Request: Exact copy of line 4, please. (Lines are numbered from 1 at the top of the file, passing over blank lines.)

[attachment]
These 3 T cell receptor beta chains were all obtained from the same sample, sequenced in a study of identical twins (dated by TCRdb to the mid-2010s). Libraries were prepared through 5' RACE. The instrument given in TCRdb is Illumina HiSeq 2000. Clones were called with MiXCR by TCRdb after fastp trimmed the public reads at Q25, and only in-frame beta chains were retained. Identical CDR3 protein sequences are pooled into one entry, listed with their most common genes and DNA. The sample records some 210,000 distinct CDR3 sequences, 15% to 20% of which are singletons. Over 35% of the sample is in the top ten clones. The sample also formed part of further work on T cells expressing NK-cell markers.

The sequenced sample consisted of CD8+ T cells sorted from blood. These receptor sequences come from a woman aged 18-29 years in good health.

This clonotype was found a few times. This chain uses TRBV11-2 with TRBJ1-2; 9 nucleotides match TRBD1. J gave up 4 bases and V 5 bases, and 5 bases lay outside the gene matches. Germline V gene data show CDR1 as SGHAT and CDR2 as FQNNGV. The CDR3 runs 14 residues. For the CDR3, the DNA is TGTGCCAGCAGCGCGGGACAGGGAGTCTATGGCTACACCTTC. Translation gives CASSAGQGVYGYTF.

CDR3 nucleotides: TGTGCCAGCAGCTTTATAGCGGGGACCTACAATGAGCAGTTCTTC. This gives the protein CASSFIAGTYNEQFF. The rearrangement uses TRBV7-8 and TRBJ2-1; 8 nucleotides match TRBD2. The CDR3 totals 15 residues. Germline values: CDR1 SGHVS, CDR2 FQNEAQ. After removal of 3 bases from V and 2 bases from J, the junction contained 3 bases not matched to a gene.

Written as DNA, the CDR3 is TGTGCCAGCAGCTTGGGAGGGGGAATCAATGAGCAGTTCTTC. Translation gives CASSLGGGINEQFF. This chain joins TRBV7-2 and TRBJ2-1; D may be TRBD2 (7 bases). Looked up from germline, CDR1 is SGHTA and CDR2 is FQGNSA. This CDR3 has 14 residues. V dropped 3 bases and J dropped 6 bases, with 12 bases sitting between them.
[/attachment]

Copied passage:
CDR3 nucleotides: TGTGCCAGCAGCTTTATAGCGGGGACCTACAATGAGCAGTTCTTC. This gives the protein CASSFIAGTYNEQFF. The rearrangement uses TRBV7-8 and TRBJ2-1; 8 nucleotides match TRBD2. The CDR3 totals 15 residues. Germline values: CDR1 SGHVS, CDR2 FQNEAQ. After removal of 3 bases from V and 2 bases from J, the junction contained 3 bases not matched to a gene.